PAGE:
WRESTLING HERITAGE

British wrestling history 

E: Jackie Glitterboy Evans


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Jackie Glitterboy Evans


As the grainy black and white pictures of our 1960s television sets brought us our weekly fix of professional wrestling many Heritage readers dreamed that one day they too would follow in the footsteps of Mick McManus, Jackie Pallo and Les Kellett. For the vast majority of us it would remain a dream. There were so many obstacles. Where to learn? Who to ask? What would our parents say? 

Martin Gillott had all those obstacles, but he wasn't going to let such small details get in his way. Martin was born in Stroud in 1953. Like so many of us he watched the Saturday afternoon wrestling on the television. 

Then the wrestling came to town. Mum and dad were well and truly nagged by their persistent eleven year old and off they went to the Subscription Rooms in Stroud.  There was a Red Indian (as they were known in those days) called Thunderbird and a Cowboy called Cassidy. Unsuspecting Martin little realised their Wild West credentials came from no further west than Manchester and they had probably travelled to Stroud together along with that nice West Indian Jumping Jim Moser. It wouldn't have mattered to Martin anyway. This was wrestling in colour. Much more exciting than anything he watched on television. Well and truly hooked; there was little else to talk about at home or school for the next few days.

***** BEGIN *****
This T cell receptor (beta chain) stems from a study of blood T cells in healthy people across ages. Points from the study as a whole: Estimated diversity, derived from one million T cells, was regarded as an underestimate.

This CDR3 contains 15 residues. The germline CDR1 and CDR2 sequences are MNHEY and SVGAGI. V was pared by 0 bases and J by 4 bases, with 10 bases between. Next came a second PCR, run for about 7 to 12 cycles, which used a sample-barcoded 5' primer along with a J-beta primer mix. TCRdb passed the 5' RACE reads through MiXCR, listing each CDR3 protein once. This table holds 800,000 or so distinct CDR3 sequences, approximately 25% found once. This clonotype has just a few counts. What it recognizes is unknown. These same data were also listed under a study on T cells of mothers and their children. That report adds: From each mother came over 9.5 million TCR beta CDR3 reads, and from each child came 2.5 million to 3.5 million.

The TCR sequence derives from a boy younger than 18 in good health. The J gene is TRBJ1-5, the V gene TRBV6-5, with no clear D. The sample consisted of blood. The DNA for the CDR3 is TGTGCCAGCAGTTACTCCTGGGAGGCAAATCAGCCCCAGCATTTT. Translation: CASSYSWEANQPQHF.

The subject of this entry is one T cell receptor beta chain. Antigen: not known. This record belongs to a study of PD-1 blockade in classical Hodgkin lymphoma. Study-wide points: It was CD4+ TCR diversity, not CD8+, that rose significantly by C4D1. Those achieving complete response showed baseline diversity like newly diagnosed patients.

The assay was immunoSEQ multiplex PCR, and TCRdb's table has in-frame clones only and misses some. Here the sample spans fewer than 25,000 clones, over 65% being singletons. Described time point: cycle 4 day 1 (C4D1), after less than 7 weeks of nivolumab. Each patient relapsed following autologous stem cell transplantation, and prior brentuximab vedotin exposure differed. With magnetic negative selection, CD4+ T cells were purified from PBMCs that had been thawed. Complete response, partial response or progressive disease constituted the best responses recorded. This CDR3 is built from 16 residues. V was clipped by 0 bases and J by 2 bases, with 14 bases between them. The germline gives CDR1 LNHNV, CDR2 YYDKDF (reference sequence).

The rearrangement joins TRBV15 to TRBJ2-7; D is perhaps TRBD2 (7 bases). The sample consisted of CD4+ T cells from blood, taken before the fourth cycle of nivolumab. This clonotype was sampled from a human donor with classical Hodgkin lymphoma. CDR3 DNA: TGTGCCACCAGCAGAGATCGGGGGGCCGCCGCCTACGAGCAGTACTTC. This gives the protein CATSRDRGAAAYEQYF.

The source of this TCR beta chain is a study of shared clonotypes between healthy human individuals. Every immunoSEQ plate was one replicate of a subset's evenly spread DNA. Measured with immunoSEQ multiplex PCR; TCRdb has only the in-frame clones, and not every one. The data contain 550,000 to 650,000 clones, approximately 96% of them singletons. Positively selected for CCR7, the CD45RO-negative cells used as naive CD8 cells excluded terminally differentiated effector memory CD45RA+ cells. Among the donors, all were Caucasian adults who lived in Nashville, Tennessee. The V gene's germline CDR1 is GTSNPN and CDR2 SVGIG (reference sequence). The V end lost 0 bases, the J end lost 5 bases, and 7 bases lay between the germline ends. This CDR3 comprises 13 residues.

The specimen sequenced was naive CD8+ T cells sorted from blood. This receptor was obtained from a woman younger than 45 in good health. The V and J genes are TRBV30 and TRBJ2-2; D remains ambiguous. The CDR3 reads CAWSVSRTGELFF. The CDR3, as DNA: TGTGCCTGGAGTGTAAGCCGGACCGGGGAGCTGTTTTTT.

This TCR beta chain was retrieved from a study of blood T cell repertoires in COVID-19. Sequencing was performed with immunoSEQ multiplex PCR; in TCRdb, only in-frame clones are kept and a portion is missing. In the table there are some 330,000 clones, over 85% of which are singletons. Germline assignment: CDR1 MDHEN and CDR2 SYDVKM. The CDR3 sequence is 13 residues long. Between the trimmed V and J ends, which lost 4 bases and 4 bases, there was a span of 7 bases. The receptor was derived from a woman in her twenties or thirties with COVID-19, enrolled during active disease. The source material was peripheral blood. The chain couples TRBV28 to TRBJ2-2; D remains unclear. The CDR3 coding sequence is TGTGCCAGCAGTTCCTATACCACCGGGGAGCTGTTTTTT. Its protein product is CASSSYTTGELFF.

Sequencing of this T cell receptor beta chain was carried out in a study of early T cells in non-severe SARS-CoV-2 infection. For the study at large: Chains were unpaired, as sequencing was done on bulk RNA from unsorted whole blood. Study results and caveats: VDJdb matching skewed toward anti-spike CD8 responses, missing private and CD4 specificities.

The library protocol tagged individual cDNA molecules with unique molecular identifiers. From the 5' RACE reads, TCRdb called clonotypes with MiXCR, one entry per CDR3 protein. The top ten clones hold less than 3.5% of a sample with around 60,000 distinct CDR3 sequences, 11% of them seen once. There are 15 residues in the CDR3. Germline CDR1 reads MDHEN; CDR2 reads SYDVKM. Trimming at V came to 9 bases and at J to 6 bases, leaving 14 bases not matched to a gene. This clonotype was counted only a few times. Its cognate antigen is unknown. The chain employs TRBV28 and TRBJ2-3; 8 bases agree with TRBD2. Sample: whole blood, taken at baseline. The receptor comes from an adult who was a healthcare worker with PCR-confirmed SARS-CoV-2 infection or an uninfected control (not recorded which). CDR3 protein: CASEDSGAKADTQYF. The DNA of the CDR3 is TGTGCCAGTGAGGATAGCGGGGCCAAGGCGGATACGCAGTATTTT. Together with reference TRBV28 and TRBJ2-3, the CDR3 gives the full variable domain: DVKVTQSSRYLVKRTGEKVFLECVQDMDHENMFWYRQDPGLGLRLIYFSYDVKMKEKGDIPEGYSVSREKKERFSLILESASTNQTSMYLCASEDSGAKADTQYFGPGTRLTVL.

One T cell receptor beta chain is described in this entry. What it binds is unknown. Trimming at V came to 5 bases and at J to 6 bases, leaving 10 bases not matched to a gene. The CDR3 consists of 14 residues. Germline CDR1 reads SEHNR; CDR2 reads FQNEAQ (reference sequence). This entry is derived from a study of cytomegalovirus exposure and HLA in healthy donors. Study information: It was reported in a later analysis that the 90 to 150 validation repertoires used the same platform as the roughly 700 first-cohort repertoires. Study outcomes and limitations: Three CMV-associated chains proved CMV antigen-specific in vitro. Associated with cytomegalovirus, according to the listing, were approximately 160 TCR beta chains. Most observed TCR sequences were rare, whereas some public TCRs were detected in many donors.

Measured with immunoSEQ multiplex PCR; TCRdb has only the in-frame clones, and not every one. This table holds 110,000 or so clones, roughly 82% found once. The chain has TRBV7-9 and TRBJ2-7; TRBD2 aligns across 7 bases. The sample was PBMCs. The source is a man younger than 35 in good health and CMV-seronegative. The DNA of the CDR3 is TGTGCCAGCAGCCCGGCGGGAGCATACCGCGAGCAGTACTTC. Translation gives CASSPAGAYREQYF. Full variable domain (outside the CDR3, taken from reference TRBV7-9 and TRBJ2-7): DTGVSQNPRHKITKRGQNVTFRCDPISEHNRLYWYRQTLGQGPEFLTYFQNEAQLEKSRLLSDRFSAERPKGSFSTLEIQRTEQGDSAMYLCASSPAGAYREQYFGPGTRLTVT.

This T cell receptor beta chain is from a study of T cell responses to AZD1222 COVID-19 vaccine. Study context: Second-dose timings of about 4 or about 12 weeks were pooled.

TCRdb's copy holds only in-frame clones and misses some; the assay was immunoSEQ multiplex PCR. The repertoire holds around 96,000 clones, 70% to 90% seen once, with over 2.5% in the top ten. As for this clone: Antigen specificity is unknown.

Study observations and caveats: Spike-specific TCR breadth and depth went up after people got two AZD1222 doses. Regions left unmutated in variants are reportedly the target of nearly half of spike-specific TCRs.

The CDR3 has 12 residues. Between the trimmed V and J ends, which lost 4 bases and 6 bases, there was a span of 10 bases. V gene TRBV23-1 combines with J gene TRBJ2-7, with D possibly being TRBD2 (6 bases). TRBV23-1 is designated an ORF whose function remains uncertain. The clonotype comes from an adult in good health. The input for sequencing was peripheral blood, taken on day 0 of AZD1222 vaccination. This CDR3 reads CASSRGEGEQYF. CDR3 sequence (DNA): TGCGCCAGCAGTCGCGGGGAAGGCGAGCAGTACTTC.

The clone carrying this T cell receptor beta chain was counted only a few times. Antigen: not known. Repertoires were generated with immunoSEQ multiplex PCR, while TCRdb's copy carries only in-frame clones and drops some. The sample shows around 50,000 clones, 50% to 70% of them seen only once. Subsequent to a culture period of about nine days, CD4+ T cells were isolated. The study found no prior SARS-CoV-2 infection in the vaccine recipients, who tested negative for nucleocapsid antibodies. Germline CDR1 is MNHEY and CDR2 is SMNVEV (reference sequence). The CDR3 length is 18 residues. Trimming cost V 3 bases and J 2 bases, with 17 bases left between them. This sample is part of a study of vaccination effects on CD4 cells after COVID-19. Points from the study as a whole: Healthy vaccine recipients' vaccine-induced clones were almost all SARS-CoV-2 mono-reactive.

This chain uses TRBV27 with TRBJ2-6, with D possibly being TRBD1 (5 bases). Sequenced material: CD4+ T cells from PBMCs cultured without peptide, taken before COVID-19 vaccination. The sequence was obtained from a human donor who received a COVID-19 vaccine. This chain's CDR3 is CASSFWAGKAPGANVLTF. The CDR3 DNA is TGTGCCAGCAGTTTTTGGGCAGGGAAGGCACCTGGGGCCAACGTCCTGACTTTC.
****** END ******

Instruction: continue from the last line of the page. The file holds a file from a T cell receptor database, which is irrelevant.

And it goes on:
An announcement to his parents that he was going to be a wrestler came as something of a surprise to say the least, and dismissed as if he had said he had plans to be an astronaut. Family links with wrestling went no further than mum shouting at the dirty wrestlers on television, and no one knew how or where to learn. Older brother Peter did invite Martin along to a boxing gym, but that hardly had the excitement of the wrestling and he did have the habit of losing so gave that up.

Wrestling it was to be. If a bit of luck was needed Martin would make his own by grasping an opportunity when the fairground came to town. At the fairground Ronnie Taylor's booth invited locals to take on his colourful array of wrestlers. Martin's wrestling experience at the time went no further than putting on "shows" in his village aided by two mates, a rope and one of his mother's bed sheets.  That was enough for fifteen year old Martin who was eager to volunteer to take on Taylor's champions.  

One of the wrestlers on the booth was Killer Ken Davies, a hard no-compromising welterweight who was well known around the halls. With the audacity of youth Martin's hand shot up to try his chance.  Martin told us: “After the bout Killer Ken came up to me and asked if I would continue to wrestle in the future? I told him 'Yes of course.' He patted me on the head and told me that I had impressed him. I felt quite chuffed. 'Was I okay?' I asked?  'No,' came the reply, 'you were rubbish, I was referring to the fact that not many of you boys carry on with it after a few rounds with me.' ”